Marylanders weary of too much information about sex scandal

September 13, 1998|By David Folkenflik | David Folkenflik,SUN NATIONAL STAFF

Even in this contentious election season, when all is political, Marylanders appear to agree on one thing: They are thoroughly tired of the sex scandal that threatens to drag down Bill Clinton's presidency.

They know all about the details of President Clinton's sexual activities with Monica Lewinsky, as recounted by independent counsel Kenneth W. Starr's report. They know about the ties, the lies, the books, the longing looks and the late-night calls. And, armed with all this knowledge, many people said they feel they know far too much about their president.

They just want the scandal to go away.

"The sense in my house is, leave the man alone," said Eric Goden, 44, watching his daughter, Jobi, a cheerleader for Owings Mills High, march in the Reisterstown parade yesterday morning in west Baltimore County. "Big deal. It's not like he made a mistake, crashed a car and killed three little kids."

"I think it's terrible that it took place, but he's human," Beverly Henry, 57, a teaching assistant in the Baltimore City school system, said at a rally against crime at Mount Moriah Baptist Church in West Baltimore. "I just pray that it blows over and God treats him kindly. He's been just as good as many of the rest of them."

In interviews with 20 Marylanders yesterday, most of them Democrats, all talked of the distaste with which they view Clinton's sexual exploits, as alleged in the Starr report made public Friday. A few people, none of whom had voted for Clinton, said he would serve the country best by stepping down. But even these people said they wanted his resignation so the controversy would end.

"I've got mixed emotions," said John Duenas, a 44-year-old shipping consultant from Reisterstown. "He's the top dog of the United States and what he's done is totally improper. In my mind, he has lost his credibility. "But," added Duenas, who voted against Clinton twice, "I'm pretty sick of hearing of the improprieties."

Overwhelmingly, those Marylanders interviewed said they had little stomach for the prospect of impeachment for offenses stemming from affairs of the heart rather than affairs of state.

It is in heavily Democratic areas like these, in the western parts of the city and county, that the president's fate is likely to be decided. If Democrats abandon Clinton in large numbers, lawmakers say, it will prove much more difficult for sympathetic members of Congress to defend the president should the House proceed with impeachment hearings.

"Clearly, it's the conversation of the country," said Rep. Benjamin L. Cardin, a Baltimore-area Democrat whose district includes predominantly white Reisterstown. "I hear people [are] angry that we have to cope with this."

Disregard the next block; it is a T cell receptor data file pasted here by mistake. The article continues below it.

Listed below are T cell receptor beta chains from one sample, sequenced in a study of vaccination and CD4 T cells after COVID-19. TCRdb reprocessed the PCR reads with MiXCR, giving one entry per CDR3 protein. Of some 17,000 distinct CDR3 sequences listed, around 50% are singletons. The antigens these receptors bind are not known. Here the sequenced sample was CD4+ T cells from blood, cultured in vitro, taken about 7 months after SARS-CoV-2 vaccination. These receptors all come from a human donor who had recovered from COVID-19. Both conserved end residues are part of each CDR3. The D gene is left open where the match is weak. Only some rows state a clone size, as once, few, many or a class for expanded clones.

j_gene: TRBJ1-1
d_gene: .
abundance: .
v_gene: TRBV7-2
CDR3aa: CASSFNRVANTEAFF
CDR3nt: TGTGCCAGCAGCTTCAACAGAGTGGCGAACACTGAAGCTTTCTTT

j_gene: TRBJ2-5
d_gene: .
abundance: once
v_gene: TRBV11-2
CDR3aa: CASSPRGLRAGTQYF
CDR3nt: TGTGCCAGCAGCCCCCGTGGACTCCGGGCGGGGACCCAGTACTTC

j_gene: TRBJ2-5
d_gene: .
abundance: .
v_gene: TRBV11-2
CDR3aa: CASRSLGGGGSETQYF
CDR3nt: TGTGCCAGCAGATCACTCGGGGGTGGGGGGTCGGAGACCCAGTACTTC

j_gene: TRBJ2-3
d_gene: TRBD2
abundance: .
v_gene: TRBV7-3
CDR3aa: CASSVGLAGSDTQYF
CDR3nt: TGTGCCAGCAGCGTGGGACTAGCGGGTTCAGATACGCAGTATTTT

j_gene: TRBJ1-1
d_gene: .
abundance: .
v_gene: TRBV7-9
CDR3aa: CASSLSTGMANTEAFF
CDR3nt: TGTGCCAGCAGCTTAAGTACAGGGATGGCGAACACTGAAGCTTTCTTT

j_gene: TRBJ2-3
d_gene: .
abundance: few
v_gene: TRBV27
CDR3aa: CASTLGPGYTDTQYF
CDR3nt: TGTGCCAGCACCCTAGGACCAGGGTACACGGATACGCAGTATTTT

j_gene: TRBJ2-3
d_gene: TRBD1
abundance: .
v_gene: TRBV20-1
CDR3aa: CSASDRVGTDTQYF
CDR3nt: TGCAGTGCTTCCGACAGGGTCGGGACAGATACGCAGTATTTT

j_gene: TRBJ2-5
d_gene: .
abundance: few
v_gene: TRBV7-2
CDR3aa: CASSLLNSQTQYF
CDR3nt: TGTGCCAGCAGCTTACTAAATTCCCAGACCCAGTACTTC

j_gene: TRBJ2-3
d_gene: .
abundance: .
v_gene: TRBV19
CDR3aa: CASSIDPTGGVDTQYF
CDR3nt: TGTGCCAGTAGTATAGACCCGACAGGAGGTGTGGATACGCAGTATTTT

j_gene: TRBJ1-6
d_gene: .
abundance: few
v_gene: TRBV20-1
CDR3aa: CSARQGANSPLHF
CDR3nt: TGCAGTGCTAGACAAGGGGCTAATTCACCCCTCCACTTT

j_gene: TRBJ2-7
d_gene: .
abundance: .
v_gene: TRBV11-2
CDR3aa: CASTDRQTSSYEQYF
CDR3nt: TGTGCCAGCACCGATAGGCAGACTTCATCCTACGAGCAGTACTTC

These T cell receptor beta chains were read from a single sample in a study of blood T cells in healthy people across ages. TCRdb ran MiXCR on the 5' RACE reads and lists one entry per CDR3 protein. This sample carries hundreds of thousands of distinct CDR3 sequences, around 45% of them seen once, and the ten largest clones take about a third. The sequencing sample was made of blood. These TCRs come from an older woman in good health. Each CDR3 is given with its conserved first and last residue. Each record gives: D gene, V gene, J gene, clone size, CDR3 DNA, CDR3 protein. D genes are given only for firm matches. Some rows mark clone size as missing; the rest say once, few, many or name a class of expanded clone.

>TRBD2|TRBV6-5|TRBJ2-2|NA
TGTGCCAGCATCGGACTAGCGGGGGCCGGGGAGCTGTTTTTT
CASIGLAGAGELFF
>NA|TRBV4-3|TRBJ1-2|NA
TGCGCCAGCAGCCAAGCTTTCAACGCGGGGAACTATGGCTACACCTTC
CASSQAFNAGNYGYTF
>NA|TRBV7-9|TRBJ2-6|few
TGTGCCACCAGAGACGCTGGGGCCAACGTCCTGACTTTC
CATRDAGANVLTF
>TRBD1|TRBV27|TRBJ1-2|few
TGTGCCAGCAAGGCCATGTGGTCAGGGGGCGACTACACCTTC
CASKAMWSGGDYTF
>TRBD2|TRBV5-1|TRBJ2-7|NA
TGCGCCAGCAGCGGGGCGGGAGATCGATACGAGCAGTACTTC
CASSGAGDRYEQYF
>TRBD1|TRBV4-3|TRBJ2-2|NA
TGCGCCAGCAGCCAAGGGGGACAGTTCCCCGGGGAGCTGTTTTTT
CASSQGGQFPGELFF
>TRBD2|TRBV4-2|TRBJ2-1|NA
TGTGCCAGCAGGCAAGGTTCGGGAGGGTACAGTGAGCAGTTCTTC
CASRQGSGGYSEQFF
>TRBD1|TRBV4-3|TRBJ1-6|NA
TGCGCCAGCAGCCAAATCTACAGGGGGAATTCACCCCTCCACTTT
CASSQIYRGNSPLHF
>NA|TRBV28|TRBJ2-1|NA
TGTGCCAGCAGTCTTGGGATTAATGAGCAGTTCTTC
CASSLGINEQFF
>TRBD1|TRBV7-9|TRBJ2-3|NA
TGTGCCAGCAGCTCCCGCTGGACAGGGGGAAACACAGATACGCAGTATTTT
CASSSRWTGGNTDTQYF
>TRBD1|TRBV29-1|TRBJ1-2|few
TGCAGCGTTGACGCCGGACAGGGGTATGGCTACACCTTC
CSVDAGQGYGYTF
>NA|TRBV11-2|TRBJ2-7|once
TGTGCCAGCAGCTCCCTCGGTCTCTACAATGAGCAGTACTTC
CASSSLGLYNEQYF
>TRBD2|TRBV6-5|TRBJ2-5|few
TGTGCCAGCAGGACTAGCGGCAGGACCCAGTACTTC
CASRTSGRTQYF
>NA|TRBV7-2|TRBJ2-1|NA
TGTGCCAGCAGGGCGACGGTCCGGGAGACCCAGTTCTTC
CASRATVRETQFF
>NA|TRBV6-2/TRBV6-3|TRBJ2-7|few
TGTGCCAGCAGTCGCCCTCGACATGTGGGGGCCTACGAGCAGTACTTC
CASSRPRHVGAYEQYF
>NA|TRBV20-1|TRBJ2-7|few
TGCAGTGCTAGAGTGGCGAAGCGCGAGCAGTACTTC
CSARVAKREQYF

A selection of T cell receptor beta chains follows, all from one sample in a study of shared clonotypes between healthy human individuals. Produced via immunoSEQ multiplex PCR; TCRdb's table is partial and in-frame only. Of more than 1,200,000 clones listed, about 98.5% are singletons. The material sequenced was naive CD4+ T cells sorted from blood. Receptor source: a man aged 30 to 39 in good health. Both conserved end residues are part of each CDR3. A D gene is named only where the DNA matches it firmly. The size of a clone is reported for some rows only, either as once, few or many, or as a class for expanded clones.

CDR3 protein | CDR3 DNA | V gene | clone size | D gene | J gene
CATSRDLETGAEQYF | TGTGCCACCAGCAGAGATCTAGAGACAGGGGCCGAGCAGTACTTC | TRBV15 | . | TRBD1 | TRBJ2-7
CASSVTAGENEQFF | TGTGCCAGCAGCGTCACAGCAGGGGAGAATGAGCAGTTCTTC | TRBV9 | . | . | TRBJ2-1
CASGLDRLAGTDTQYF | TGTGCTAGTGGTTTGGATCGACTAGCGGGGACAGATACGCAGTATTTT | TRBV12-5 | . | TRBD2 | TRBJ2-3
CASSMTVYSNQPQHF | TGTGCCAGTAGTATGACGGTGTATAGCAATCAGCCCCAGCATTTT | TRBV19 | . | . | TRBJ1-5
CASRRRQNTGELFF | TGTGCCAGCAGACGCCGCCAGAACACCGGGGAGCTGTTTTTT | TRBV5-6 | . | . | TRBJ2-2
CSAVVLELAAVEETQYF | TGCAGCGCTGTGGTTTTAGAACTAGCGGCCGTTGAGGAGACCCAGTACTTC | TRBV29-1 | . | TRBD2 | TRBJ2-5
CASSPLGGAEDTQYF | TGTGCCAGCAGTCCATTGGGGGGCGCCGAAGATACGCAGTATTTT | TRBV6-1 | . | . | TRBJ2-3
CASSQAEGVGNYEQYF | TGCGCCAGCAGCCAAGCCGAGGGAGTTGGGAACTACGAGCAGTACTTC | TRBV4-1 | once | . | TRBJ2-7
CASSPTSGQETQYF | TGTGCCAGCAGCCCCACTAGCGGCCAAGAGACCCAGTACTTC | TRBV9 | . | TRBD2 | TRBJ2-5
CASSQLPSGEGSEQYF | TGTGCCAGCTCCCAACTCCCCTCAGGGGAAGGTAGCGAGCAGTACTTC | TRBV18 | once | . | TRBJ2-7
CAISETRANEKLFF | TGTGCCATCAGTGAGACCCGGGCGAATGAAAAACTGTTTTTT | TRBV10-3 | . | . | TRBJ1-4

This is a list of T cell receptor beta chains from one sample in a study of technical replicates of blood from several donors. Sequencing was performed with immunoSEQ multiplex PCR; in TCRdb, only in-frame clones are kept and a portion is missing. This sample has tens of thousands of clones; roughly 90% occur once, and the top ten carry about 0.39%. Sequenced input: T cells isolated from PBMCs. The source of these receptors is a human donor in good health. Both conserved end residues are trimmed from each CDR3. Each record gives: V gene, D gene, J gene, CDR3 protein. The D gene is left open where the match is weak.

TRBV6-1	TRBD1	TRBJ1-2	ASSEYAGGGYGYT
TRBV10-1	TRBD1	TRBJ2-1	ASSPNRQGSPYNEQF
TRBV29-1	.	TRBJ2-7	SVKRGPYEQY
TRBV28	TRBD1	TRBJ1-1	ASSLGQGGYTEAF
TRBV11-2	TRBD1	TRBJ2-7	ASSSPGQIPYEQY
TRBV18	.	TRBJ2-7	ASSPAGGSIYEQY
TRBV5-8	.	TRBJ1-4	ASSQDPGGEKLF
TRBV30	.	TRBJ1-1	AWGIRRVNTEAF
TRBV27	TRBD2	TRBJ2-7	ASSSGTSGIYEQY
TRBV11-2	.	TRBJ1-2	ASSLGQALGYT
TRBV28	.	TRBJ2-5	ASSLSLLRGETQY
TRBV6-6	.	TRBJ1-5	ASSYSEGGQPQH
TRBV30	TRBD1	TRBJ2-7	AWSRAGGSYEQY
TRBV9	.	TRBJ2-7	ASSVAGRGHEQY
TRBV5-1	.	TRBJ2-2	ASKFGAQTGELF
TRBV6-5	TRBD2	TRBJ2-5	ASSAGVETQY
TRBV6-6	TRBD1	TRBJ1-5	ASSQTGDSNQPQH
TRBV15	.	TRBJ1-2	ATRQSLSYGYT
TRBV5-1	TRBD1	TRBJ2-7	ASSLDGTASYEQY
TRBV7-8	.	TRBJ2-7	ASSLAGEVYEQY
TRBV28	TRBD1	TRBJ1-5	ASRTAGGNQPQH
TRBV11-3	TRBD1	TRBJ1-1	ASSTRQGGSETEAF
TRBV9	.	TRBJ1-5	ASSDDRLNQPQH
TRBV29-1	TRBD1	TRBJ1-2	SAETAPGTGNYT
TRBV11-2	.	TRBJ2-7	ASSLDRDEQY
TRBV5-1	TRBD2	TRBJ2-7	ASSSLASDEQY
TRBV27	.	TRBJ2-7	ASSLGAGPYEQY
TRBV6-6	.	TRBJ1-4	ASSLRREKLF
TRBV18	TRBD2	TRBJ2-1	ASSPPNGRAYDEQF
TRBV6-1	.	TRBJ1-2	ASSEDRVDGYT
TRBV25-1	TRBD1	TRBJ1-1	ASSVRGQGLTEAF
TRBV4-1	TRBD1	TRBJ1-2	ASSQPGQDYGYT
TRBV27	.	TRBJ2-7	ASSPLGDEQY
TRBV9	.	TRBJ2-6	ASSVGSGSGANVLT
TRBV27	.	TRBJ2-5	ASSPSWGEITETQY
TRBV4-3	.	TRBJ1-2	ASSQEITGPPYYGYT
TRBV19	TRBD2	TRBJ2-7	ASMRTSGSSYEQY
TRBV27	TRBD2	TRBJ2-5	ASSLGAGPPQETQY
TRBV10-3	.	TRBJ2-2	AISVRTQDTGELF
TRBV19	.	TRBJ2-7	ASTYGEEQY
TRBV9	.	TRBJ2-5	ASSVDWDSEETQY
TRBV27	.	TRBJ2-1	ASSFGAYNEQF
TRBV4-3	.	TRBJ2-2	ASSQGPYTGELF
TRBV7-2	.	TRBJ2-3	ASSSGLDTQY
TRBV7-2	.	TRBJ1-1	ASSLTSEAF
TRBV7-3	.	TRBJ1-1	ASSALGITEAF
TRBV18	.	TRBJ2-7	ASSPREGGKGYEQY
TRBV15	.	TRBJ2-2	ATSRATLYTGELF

Among Maryland lawmakers to date, the extremes have been defined by Rep. Wayne T. Gilchrest, an Eastern Shore Republican who called Friday for the president's resignation, and Rep. Elijah E. Cummings, a Baltimore Democrat who has been a consistent defender. Those in the middle are keeping as low a profile as possible.

Sen. Barbara A. Mikulski, after taking note of a reporter at the Mount Moriah Church rally, in a heavily black neighborhood, lashed out at a media culture that, she said, sought to make beleaguered public officials like her render judgment too quickly on those accused of wrongdoing.

"My job is not to be a commentator," Mikulski said. "My job is to be a legislator. My job is not to talk about allegations. My job is to talk about the agenda."

After her address, the normally voluble Mikulski, who has previously been outspoken when prominent public officials have been accused of sexual misconduct, had little to say about the Starr report. She said she might have to serve as a juror on impeachment charges and that it would be inappropriate to comment.

She also said she hadn't looked at the nation's newest must-read and would do so only at the appropriate time. Asked when that time might be, she said: "This weekend I need to be talking with my constituents. I've got a busy schedule -- I've been in Fells Point today, now I'm here [in West Baltimore].

"My full-time job now is to be working on the agenda."

Gov. Parris N. Glendening, who made national news last weekend by canceling a fund-raiser with Clinton, also avoided a reporter's questions yesterday. "The governor's said what he has to say on this," said Peter Hamm, a campaign spokesman.

Maryland Sen. Paul S. Sarbanes, a Democrat, also declined yesterday to comment. Cummings was expected to give the rally's main speech, but instead he went to the White House along with Rep. Charles B. Rangel, a New York Democrat, to observe Clinton give his weekly radio address.

Those who attended the midday Baltimore rally were offered a consistent stream of sermons that coupled morality with forgiveness and redemption -- themes that played in the president's favor. Many attendees agreed.

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